The past week had been wet, wrung out through the mangle and wet all over again, or as it’s known locally, summer! But on this morning, Saturday the 24th of August, the sun was bright and bonny in the sky over Glasgow. Even the weather was impressed! Because a City Branch member of the R.M.A., former marine Ian Hopkins (He goes by the moniker “salesman” online, I don’t know what he sells but I assure you there can’t be very much of it left.) had secured the appearance of The Band of The Royal Marines (Scotland) at a small church parade to remember and commemorate the Victory in Japan (VJ) at the end of the Second World War. This is one of two events organised by the local Parachute Regimental Association (PRA), the other being V.E. Day. Both events are now a regular fixture on the calendar of Ex-service personnel in the West of Scotland area. These events and others take place at a local Service Veterans Memorial. (See attached link). The service was originally scheduled for the previous Saturday, the 17th. But like that great star we call the sun the minister too was impressed, and at the prospect of having Thirty Five members of Her Majesty’s finest in attendance, he did not flinch nor falter, he simply moved the parade on a week. Now most folk might not immediately recall that the official commemorative date for VJ Day is the 15th of August but they were never going to forget the day they saw a Royal Marine Band in Knightswood and once they heard them play they would recognise why the Corp of Marines are demonstrably proud of their musical wing. There are one or two things I could mention that demand the attention more of serving and former serving Royal Marines, however everything has it’s time and place, so on parade the Band Service wins it hands down. The only thing better than hearing a Royal Marine Bugler playing The Last Post is the realisation that you are still alive to hear it.
So here we were at Knightswood Cross on a singularly, sunny Saturday, white pith helmets brilliant in the bright mornings light while buttons and buckles dazzled. The smartness of The Band could only be outdone by their music. They formed up in a semi circle on the grass at the back of the monument, a large granite celtic cross that bears the emblems of all three services. On a quiet word of command they began to play. The chattering and small talk stopped and all eyes fell upon the boys and girls in Blues. Both of those with the thick red trouser stripe that denotes the Band and the thin red strip of the Buglers Branch. Ian was asked at one point if he required a bugler, “Did he need one?” “No thanks”, was the confidant reply “We have five!”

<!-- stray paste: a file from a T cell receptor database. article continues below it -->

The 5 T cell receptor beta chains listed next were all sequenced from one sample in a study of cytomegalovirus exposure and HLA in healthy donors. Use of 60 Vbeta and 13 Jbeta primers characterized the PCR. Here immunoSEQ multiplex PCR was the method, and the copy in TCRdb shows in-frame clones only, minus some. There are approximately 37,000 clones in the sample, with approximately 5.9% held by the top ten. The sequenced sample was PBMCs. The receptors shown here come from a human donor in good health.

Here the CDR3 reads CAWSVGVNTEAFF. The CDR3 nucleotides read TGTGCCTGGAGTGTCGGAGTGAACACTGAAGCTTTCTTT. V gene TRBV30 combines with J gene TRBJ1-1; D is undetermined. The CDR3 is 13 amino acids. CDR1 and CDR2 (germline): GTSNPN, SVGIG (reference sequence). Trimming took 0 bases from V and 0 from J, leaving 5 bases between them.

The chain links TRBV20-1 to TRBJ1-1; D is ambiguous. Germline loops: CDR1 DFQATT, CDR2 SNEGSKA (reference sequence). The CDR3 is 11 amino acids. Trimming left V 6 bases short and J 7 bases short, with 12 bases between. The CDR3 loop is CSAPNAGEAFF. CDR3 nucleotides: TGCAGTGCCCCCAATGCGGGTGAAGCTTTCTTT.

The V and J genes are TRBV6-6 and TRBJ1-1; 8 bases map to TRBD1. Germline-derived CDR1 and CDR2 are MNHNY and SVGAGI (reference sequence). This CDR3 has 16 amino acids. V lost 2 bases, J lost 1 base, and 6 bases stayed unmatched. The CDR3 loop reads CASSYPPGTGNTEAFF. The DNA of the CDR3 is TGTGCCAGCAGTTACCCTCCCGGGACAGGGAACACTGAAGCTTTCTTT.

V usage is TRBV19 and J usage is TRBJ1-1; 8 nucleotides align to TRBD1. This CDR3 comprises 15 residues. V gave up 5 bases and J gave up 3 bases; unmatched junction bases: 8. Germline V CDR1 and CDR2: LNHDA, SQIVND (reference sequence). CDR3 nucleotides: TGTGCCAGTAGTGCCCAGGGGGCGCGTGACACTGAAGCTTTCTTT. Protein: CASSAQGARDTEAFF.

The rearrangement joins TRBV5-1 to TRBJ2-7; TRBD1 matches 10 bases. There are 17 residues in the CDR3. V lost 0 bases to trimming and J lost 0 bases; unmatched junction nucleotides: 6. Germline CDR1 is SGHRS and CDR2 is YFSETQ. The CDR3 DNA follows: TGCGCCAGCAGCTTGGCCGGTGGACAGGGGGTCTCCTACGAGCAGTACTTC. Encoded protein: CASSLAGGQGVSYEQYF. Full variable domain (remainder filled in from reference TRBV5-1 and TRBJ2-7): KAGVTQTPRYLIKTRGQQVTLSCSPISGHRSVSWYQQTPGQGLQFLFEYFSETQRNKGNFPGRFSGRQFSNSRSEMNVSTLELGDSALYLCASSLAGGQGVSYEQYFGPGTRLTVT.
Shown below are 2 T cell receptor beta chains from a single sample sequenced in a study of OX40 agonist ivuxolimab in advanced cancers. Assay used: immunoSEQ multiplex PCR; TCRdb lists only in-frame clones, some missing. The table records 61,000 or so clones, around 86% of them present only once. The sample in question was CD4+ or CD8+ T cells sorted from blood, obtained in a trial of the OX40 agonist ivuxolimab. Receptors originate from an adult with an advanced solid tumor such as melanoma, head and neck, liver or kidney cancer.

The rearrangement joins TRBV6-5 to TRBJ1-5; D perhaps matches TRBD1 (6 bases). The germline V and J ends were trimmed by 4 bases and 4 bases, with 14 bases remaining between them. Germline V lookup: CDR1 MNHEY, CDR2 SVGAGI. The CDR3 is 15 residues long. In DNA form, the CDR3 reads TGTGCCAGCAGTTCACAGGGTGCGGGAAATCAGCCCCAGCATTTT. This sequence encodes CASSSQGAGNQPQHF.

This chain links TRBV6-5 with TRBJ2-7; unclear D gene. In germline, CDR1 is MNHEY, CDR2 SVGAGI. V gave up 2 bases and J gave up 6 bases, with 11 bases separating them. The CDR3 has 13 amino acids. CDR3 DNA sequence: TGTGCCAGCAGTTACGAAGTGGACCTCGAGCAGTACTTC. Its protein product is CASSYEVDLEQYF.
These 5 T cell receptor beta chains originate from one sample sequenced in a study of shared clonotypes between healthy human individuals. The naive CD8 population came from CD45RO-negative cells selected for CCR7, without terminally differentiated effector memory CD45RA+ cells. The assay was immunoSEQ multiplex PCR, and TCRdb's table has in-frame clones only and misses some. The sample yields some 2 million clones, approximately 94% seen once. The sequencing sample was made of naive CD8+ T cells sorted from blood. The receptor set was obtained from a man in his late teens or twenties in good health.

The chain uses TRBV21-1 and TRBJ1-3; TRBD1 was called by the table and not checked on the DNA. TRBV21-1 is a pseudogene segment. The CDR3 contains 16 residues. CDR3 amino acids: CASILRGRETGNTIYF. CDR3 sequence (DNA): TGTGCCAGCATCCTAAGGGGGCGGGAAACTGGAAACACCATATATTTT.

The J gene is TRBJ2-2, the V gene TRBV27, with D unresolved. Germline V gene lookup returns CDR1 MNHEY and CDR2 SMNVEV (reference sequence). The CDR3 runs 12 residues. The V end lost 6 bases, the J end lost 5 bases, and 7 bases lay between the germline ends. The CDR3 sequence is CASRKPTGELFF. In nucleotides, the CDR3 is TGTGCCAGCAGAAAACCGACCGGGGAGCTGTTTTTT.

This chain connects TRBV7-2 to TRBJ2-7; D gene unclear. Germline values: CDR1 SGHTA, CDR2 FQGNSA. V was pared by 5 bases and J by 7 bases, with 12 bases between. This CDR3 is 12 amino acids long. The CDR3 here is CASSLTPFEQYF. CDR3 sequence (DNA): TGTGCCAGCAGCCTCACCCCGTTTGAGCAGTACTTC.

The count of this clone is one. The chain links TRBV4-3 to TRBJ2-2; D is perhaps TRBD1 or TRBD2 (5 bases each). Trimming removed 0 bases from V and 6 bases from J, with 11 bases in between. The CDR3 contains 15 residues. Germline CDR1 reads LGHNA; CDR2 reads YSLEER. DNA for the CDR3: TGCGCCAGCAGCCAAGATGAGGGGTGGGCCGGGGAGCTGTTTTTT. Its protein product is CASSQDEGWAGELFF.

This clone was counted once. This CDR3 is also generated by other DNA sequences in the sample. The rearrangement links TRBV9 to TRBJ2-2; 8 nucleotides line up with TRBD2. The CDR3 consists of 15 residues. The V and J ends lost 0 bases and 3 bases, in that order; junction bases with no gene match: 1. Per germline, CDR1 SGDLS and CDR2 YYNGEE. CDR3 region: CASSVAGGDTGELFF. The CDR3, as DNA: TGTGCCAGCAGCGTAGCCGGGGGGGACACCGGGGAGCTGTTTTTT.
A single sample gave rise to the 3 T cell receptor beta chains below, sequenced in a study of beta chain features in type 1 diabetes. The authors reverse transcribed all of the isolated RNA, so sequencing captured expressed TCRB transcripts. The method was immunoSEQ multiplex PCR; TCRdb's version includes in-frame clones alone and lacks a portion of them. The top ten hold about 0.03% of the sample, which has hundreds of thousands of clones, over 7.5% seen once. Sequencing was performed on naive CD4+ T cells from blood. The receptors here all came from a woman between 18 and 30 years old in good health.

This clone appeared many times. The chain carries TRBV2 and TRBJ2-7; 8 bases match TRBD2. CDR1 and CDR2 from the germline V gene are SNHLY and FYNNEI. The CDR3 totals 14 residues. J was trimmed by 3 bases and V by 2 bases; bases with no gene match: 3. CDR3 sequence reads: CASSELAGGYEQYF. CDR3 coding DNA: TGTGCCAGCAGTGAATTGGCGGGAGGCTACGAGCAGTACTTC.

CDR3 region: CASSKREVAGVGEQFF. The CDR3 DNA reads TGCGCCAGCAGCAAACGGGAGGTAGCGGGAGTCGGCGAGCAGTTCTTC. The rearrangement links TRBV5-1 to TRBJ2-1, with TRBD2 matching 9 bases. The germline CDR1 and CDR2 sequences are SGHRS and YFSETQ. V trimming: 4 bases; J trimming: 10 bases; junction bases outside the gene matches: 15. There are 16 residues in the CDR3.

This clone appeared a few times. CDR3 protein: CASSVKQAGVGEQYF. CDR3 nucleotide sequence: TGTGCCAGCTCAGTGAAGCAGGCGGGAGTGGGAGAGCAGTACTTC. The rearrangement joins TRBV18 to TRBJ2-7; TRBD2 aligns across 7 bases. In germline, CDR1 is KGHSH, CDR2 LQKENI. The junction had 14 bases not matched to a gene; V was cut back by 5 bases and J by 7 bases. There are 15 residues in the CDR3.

Locals were enthralled to come upon this unexpected extravaganza as they walked the dog or simply left their nearby homes to see what all the fuss was about. What was going on at their memorial? Other regimental veterans looked, listened and learned with envy what every bootneck there and elsewhere already knew, they were listening to the best. Former marines from all era’s, units and branches were whisked away, each to his own memories from the past. Some were back among the ghosts in the Royal Marine Depot at Deal others to the parade ground at CTCRM Lympstone, the click clacking of the Adjutant’s horse as it relieved itself on the well trod tarmac, a drill class of recruits wondering how they could possibly keep away from it’s droppings and a Drill Instructor working out just how he would get them to march across the very top of them to relieve his boredom. Some would remember some poop deck (It’s a coincidence) on a Royal Navy ship of the line, in some harbour, somewhere or other on the great globe itself as a bugler signalled the going down of the sun, Sunset.
A short service of remembrance followed and the minister duly acknowledged the sacrifice of some and the commitment of all, each in the service of Her Majesty’s Forces. The veterans present then fell in, each within the ranks of his, or her, own association or grouping. Just at that the police arrived, our escort. Their top man spoke with the bands top man, agreement was met and probably a few requests jotted down. The band struck up again and off they went, the RMA close behind the band as they marched over and onto the A82. It is indeed an amazing sight to see, the purposefulness and fortitude displayed by a body of men as they march downhill towards a pub. Outstretched arms swinging to the rhythm of the band and a few well hummed tunes. They stopped at the Lincoln Public House, broke off and headed for the bar. The success of the mornings events were not lost on those present as the conversations went back over the thoughts and recollections of those who took part. Memories were remembered and made, confirmed, acknowledged and altered as the lager hit it’s mark. Cloakroom tickets were bought by men with no coats and people fortified themselves for the threatened buffet, cholesterol counts were cancelled. It was a fitting end to what had been an assured success due to the effort, planning and attendance of all who took part and in particular to big Terry McCourt, Ex 2 Parachute Regiment and big Ian Hopkins, Ex 45 Commando Royal Marines. This small church parade is now up there with The Royal Tournament and The Edinburgh Military Tattoo. We can all look forward as to how big Terry is going to top this year’s event in time for next year’s V.E. Day, maybe he can talk big Ian into arranging for two bands of The Royal Marines, maybe even the Queen herself may see fit to place a wreath. Whatever it is, this will take some beating. We’ll leave it with you Terry!